Restricted diets, micronutrient intake, and nutritional status

Eveleigh, Elizabeth (2023) Restricted diets, micronutrient intake, and nutritional status. PhD thesis, University of Nottingham.

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Iodine deficiency in the UK has re-emerged in vulnerable groups. Dietary iodine has an essential role in the formation of thyroid hormones which regulate growth and metabolism. Iodine deficiency is particularly problematic for women of childbearing age and those who are pregnant and/or lactating as optimal thyroid function is vital for foetal neurodevelopment. Today, iodine deficiency is still considered the biggest single preventable cause of brain damage globally (WHO, 2007).

Vegans and vegetarians have been identified as a sub-group with an increased risk of iodine deficiency due to restricting foods that are typically known for being iodine rich (e.g. cow’s milk, dairy products, white fish, and eggs). The risk of iodine deficiency is particularly problematic in vegan and vegetarian populations due to the uptake of these diets in young women. Globally, we are experiencing a transition to more sustainable diets and likely, the proportion of the world’s population adhering to vegan/vegetarian diets will increase in the next decade. However, there are still few studies addressing iodine nutrition in individuals following vegan and vegetarian diets.

The research offered within this thesis aimed to investigate and expand the field of iodine in vegan and vegetarian diets. To do this, we addressed: (i) the world’s literature on the topic of iodine in vegan and vegetarian diets; (ii) the prevalence of low iodine intake, status, and knowledge of habitual vegans and vegetarians living in an area historically associated with iodine deficiency (Nottinghamshire); (ii) the influence of short-term (4-week) vegan diets on iodine and micronutrient intake, and status; (iv) approaches to improve the iodine nutrition of individuals following vegan diets.

The first research article systematically reviewed 15 studies exploring the iodine intake and status of individuals following vegan and vegetarian diets residing in industrialised countries. Vegans were found to have an increased risk of low iodine status, deficiency, and inadequate intake compared with adults following less restrictive diets. This article also found that the level of iodine deficiency in vegans appears to relate closely to national iodine status.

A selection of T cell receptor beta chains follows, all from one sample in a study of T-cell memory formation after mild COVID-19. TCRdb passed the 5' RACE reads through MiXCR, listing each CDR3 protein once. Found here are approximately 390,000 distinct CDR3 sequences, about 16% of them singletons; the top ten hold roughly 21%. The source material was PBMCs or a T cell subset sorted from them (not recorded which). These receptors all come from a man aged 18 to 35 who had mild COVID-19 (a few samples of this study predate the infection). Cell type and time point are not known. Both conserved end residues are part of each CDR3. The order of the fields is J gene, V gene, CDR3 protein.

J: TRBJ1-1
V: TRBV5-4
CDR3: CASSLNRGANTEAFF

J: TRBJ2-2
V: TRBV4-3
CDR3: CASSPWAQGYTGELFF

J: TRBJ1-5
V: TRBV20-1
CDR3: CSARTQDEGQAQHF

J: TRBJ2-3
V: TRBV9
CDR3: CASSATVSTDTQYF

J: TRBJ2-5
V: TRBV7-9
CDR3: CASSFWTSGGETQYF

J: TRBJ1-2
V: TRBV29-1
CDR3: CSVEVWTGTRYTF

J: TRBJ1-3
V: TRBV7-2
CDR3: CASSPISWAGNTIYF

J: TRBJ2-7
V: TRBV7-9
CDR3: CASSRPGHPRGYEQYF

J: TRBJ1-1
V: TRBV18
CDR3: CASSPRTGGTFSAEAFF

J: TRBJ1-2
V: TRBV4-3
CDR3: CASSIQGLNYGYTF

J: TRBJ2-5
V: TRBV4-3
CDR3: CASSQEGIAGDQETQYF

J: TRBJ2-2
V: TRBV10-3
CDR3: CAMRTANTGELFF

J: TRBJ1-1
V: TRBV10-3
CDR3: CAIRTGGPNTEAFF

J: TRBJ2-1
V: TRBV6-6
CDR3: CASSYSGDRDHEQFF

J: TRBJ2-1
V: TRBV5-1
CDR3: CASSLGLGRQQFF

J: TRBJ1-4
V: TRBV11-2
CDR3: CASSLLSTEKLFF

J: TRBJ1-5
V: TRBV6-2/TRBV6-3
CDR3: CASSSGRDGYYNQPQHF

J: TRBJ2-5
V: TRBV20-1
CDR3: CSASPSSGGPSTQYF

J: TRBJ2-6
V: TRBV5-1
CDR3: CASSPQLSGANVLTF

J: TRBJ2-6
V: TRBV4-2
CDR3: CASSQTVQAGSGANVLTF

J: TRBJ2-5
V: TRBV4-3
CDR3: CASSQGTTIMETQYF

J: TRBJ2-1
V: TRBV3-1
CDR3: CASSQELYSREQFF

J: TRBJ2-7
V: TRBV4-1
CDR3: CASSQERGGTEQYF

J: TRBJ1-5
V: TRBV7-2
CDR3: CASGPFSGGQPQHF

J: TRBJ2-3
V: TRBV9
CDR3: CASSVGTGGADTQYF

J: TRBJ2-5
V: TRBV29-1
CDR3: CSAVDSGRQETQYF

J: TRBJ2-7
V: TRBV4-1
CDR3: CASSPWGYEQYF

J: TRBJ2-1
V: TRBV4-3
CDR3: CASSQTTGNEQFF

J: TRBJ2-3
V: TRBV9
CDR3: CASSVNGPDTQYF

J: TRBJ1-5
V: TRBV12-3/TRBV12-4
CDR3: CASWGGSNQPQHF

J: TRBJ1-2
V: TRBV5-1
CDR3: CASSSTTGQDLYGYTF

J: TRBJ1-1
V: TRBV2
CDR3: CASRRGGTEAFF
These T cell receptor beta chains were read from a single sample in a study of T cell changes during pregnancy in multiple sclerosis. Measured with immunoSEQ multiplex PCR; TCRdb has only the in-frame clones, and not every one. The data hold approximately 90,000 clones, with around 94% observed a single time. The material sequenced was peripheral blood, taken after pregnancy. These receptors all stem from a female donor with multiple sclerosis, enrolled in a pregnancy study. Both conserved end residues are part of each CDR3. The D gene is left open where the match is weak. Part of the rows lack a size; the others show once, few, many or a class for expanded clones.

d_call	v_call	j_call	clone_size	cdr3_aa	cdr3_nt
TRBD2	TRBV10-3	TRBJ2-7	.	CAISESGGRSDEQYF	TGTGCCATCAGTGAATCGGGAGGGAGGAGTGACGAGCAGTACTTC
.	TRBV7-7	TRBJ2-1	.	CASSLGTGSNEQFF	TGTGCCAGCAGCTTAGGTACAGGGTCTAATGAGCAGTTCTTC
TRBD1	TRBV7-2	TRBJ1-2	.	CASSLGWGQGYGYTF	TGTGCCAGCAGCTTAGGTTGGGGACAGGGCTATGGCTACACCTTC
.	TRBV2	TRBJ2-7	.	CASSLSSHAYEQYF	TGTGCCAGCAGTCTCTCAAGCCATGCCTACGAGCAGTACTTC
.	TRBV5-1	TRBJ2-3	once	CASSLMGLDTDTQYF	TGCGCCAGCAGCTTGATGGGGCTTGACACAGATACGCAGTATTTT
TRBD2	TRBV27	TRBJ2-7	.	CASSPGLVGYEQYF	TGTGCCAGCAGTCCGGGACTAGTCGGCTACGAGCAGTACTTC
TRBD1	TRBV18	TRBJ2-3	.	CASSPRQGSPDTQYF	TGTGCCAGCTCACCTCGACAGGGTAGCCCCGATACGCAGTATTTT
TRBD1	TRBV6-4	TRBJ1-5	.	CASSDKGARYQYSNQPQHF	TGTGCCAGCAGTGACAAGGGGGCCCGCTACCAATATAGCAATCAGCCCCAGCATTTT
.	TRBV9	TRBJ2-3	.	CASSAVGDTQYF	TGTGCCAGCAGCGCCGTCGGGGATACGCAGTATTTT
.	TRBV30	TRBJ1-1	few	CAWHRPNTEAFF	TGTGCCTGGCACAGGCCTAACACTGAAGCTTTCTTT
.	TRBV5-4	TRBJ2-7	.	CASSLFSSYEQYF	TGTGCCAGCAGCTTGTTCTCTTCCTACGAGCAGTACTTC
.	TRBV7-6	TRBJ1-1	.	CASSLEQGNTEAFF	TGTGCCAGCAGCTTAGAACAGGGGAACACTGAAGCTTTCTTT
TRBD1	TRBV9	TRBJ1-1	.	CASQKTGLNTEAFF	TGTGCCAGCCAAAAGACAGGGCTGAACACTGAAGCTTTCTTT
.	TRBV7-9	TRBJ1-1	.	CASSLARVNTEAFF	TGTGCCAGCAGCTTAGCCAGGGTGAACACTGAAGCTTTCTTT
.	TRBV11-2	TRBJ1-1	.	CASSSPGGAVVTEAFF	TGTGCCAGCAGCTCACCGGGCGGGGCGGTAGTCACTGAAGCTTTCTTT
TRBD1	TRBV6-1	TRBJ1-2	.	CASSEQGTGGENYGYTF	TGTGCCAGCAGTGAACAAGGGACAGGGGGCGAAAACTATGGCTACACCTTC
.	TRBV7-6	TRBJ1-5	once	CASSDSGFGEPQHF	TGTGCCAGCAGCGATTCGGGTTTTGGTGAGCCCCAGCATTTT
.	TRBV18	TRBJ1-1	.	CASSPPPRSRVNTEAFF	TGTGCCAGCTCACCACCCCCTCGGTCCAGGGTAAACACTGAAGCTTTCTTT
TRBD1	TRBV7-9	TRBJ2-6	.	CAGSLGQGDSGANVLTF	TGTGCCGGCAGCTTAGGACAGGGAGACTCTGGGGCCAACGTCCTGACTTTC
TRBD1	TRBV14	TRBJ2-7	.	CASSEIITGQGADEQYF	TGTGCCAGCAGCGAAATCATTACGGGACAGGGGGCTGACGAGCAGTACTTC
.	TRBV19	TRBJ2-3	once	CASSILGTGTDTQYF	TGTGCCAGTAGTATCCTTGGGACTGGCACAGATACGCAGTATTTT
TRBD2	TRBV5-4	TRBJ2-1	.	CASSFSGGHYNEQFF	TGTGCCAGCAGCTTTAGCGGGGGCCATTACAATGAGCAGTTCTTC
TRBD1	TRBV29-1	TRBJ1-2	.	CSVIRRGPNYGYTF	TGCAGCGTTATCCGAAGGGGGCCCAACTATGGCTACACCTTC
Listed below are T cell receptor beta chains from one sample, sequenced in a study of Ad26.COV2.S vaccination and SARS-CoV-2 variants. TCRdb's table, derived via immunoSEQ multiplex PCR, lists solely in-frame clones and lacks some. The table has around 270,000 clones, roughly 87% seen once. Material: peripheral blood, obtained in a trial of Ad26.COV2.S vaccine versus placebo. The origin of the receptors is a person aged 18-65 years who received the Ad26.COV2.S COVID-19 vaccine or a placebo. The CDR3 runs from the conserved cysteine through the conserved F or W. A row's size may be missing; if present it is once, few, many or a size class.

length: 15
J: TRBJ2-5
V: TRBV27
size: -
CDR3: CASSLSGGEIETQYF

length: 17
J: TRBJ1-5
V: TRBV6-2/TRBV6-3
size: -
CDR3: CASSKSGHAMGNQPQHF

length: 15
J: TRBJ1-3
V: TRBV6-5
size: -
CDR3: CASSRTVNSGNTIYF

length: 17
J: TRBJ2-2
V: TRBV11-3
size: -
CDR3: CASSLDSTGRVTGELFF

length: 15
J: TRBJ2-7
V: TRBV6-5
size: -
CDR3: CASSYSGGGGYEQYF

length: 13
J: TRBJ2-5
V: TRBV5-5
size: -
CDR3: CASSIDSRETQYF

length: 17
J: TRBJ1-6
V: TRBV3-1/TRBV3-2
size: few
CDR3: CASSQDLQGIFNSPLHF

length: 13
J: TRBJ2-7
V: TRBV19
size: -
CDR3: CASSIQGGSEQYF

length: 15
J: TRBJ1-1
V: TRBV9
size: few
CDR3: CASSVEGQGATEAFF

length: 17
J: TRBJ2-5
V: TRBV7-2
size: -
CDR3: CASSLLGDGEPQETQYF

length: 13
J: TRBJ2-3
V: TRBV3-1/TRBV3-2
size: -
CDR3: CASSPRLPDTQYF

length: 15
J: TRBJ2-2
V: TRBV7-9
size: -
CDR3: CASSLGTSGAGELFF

The second research project (a cross-sectional study of iodine nutrition in Nottinghamshire) determined that although vegans and vegetarians had the lowest iodine intake and status compared to omnivores, median dietary iodine was below the Reference Nutrient Intake (RNI) for all groups. We also discuss that iodine knowledge is very poor among British participants. The third study identified that following a short-term vegan diet as part of global campaigns such as ‘Veganuary’ significantly reduced the iodine and B12 intake of omnivorous participants. However, long-term markers of iodine status and thyroid function did not change, suggesting that the endocrine systems can adapt to some extent to a temporary decline in dietary iodine. The fourth study proposes a clinical trial protocol to address the effectiveness of iodine-fortified alternative milk as a vehicle to improve iodine intake in vegans. Our final study re-evaluates the literature in the field of iodine in vegan and vegetarian diets. Results from our meta-analysis suggest that vegans are significantly more likely to have low iodine intake compared to omnivores. We also identify that voluntary salt fortification schemes may overlook vegan and vegetarian individuals within the population. The research presented in this thesis confirms that vegans and vegetarians are a sub-group with an increased risk of iodine deficiency. Our findings could have devastating public health consequences given that these diets are frequented by women of childbearing age. We also confirm that iodine deficiency is re-emerging in the UK. There is an urgent need to implement national strategies and policies to improve iodine awareness and promote the consumption of appropriate iodine sources for all dietary groups. Continued monitoring of individuals following vegan and vegetarian diets is required as more individuals transition to sustainable diets globally.

Item Type: Thesis (University of Nottingham only) (PhD)
Supervisors: Welham, S.J.
Coneyworth, L.
Keywords: Micronutrients, iodine, iodine deficiency, vegan, vegetarian, deficiency, plant-based, nutrition, dietary intake
Subjects: R Medicine > RA Public aspects of medicine > RA 421 Public health. Hygiene. Preventive Medicine
R Medicine > RM Therapeutics. Pharmacology
Faculties/Schools: UK Campuses > Faculty of Science > School of Biosciences
Item ID: 76236
Depositing User: Eveleigh, Elizabeth
Date Deposited: 21 Dec 2023 10:46
Last Modified: 21 Dec 2023 10:46

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